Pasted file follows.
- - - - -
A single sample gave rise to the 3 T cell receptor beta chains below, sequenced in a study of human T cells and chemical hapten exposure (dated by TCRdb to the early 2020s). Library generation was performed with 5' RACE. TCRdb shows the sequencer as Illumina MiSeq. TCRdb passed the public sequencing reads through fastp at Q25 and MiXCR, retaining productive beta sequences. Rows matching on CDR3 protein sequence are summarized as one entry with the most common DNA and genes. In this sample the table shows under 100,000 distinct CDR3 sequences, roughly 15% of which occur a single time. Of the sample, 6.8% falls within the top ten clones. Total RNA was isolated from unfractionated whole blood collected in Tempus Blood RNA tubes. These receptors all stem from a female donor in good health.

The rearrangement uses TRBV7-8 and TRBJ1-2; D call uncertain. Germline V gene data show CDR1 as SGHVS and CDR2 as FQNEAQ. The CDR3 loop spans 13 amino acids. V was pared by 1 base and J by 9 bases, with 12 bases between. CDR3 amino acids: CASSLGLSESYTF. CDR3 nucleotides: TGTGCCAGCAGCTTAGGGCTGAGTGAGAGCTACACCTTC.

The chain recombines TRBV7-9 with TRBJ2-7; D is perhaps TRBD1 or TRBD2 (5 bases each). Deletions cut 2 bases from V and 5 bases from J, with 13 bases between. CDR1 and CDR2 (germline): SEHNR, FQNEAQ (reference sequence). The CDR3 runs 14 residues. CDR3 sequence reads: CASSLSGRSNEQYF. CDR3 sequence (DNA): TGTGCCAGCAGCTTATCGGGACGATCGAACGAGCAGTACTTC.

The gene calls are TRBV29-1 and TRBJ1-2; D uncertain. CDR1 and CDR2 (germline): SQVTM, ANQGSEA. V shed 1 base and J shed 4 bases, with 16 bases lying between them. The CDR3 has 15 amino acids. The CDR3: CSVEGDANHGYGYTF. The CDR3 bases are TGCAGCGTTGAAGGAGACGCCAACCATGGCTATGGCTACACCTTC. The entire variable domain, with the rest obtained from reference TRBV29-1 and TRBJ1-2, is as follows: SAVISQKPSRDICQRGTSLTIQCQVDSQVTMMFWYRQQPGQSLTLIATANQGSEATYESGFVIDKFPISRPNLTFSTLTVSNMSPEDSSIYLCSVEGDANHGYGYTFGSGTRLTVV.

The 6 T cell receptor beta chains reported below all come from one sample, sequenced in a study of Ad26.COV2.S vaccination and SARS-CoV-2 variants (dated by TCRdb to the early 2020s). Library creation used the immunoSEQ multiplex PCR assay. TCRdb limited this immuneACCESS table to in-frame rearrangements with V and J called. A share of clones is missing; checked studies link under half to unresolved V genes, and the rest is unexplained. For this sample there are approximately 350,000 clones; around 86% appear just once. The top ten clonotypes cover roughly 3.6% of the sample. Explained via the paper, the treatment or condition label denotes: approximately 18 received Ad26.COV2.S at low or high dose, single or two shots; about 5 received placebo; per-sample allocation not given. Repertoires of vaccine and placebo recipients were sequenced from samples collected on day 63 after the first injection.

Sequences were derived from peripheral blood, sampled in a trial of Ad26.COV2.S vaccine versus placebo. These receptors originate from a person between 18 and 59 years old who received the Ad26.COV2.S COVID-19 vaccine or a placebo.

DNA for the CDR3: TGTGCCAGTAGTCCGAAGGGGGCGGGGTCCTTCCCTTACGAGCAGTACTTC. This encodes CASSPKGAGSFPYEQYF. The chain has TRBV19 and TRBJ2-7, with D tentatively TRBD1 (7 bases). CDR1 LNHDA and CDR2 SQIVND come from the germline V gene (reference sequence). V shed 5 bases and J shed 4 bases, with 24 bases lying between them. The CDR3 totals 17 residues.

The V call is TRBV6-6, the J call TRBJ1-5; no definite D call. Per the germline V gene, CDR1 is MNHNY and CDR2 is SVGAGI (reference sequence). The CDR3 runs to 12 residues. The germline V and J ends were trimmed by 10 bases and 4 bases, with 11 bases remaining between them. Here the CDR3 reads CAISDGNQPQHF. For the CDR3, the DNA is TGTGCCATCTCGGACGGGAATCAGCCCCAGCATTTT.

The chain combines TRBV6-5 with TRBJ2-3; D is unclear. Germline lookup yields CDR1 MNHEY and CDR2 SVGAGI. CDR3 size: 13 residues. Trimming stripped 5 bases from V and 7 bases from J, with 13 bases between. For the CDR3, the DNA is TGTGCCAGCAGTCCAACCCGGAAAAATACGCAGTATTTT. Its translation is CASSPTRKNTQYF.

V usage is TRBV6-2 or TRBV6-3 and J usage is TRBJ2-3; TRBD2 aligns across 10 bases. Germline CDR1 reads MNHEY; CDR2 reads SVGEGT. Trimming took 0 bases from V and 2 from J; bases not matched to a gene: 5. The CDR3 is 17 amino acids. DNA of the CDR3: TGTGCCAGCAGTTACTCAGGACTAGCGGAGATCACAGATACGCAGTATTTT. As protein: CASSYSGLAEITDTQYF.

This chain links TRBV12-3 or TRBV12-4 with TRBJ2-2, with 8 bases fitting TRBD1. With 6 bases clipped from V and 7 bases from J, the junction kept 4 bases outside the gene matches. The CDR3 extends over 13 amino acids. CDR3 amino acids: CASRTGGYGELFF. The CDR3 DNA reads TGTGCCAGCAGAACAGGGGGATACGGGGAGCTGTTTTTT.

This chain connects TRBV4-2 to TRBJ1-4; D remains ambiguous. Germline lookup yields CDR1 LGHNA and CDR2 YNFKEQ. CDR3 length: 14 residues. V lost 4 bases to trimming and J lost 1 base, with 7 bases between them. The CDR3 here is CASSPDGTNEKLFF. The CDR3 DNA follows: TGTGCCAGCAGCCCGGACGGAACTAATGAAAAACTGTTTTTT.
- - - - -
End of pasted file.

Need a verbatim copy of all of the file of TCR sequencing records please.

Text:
A single sample gave rise to the 3 T cell receptor beta chains below, sequenced in a study of human T cells and chemical hapten exposure (dated by TCRdb to the early 2020s). Library generation was performed with 5' RACE. TCRdb shows the sequencer as Illumina MiSeq. TCRdb passed the public sequencing reads through fastp at Q25 and MiXCR, retaining productive beta sequences. Rows matching on CDR3 protein sequence are summarized as one entry with the most common DNA and genes. In this sample the table shows under 100,000 distinct CDR3 sequences, roughly 15% of which occur a single time. Of the sample, 6.8% falls within the top ten clones. Total RNA was isolated from unfractionated whole blood collected in Tempus Blood RNA tubes. These receptors all stem from a female donor in good health.

The rearrangement uses TRBV7-8 and TRBJ1-2; D call uncertain. Germline V gene data show CDR1 as SGHVS and CDR2 as FQNEAQ. The CDR3 loop spans 13 amino acids. V was pared by 1 base and J by 9 bases, with 12 bases between. CDR3 amino acids: CASSLGLSESYTF. CDR3 nucleotides: TGTGCCAGCAGCTTAGGGCTGAGTGAGAGCTACACCTTC.

The chain recombines TRBV7-9 with TRBJ2-7; D is perhaps TRBD1 or TRBD2 (5 bases each). Deletions cut 2 bases from V and 5 bases from J, with 13 bases between. CDR1 and CDR2 (germline): SEHNR, FQNEAQ (reference sequence). The CDR3 runs 14 residues. CDR3 sequence reads: CASSLSGRSNEQYF. CDR3 sequence (DNA): TGTGCCAGCAGCTTATCGGGACGATCGAACGAGCAGTACTTC.

The gene calls are TRBV29-1 and TRBJ1-2; D uncertain. CDR1 and CDR2 (germline): SQVTM, ANQGSEA. V shed 1 base and J shed 4 bases, with 16 bases lying between them. The CDR3 has 15 amino acids. The CDR3: CSVEGDANHGYGYTF. The CDR3 bases are TGCAGCGTTGAAGGAGACGCCAACCATGGCTATGGCTACACCTTC. The entire variable domain, with the rest obtained from reference TRBV29-1 and TRBJ1-2, is as follows: SAVISQKPSRDICQRGTSLTIQCQVDSQVTMMFWYRQQPGQSLTLIATANQGSEATYESGFVIDKFPISRPNLTFSTLTVSNMSPEDSSIYLCSVEGDANHGYGYTFGSGTRLTVV.

The 6 T cell receptor beta chains reported below all come from one sample, sequenced in a study of Ad26.COV2.S vaccination and SARS-CoV-2 variants (dated by TCRdb to the early 2020s). Library creation used the immunoSEQ multiplex PCR assay. TCRdb limited this immuneACCESS table to in-frame rearrangements with V and J called. A share of clones is missing; checked studies link under half to unresolved V genes, and the rest is unexplained. For this sample there are approximately 350,000 clones; around 86% appear just once. The top ten clonotypes cover roughly 3.6% of the sample. Explained via the paper, the treatment or condition label denotes: approximately 18 received Ad26.COV2.S at low or high dose, single or two shots; about 5 received placebo; per-sample allocation not given. Repertoires of vaccine and placebo recipients were sequenced from samples collected on day 63 after the first injection.

Sequences were derived from peripheral blood, sampled in a trial of Ad26.COV2.S vaccine versus placebo. These receptors originate from a person between 18 and 59 years old who received the Ad26.COV2.S COVID-19 vaccine or a placebo.

DNA for the CDR3: TGTGCCAGTAGTCCGAAGGGGGCGGGGTCCTTCCCTTACGAGCAGTACTTC. This encodes CASSPKGAGSFPYEQYF. The chain has TRBV19 and TRBJ2-7, with D tentatively TRBD1 (7 bases). CDR1 LNHDA and CDR2 SQIVND come from the germline V gene (reference sequence). V shed 5 bases and J shed 4 bases, with 24 bases lying between them. The CDR3 totals 17 residues.

The V call is TRBV6-6, the J call TRBJ1-5; no definite D call. Per the germline V gene, CDR1 is MNHNY and CDR2 is SVGAGI (reference sequence). The CDR3 runs to 12 residues. The germline V and J ends were trimmed by 10 bases and 4 bases, with 11 bases remaining between them. Here the CDR3 reads CAISDGNQPQHF. For the CDR3, the DNA is TGTGCCATCTCGGACGGGAATCAGCCCCAGCATTTT.

The chain combines TRBV6-5 with TRBJ2-3; D is unclear. Germline lookup yields CDR1 MNHEY and CDR2 SVGAGI. CDR3 size: 13 residues. Trimming stripped 5 bases from V and 7 bases from J, with 13 bases between. For the CDR3, the DNA is TGTGCCAGCAGTCCAACCCGGAAAAATACGCAGTATTTT. Its translation is CASSPTRKNTQYF.

V usage is TRBV6-2 or TRBV6-3 and J usage is TRBJ2-3; TRBD2 aligns across 10 bases. Germline CDR1 reads MNHEY; CDR2 reads SVGEGT. Trimming took 0 bases from V and 2 from J; bases not matched to a gene: 5. The CDR3 is 17 amino acids. DNA of the CDR3: TGTGCCAGCAGTTACTCAGGACTAGCGGAGATCACAGATACGCAGTATTTT. As protein: CASSYSGLAEITDTQYF.

This chain links TRBV12-3 or TRBV12-4 with TRBJ2-2, with 8 bases fitting TRBD1. With 6 bases clipped from V and 7 bases from J, the junction kept 4 bases outside the gene matches. The CDR3 extends over 13 amino acids. CDR3 amino acids: CASRTGGYGELFF. The CDR3 DNA reads TGTGCCAGCAGAACAGGGGGATACGGGGAGCTGTTTTTT.

This chain connects TRBV4-2 to TRBJ1-4; D remains ambiguous. Germline lookup yields CDR1 LGHNA and CDR2 YNFKEQ. CDR3 length: 14 residues. V lost 4 bases to trimming and J lost 1 base, with 7 bases between them. The CDR3 here is CASSPDGTNEKLFF. The CDR3 DNA follows: TGTGCCAGCAGCCCGGACGGAACTAATGAAAAACTGTTTTTT.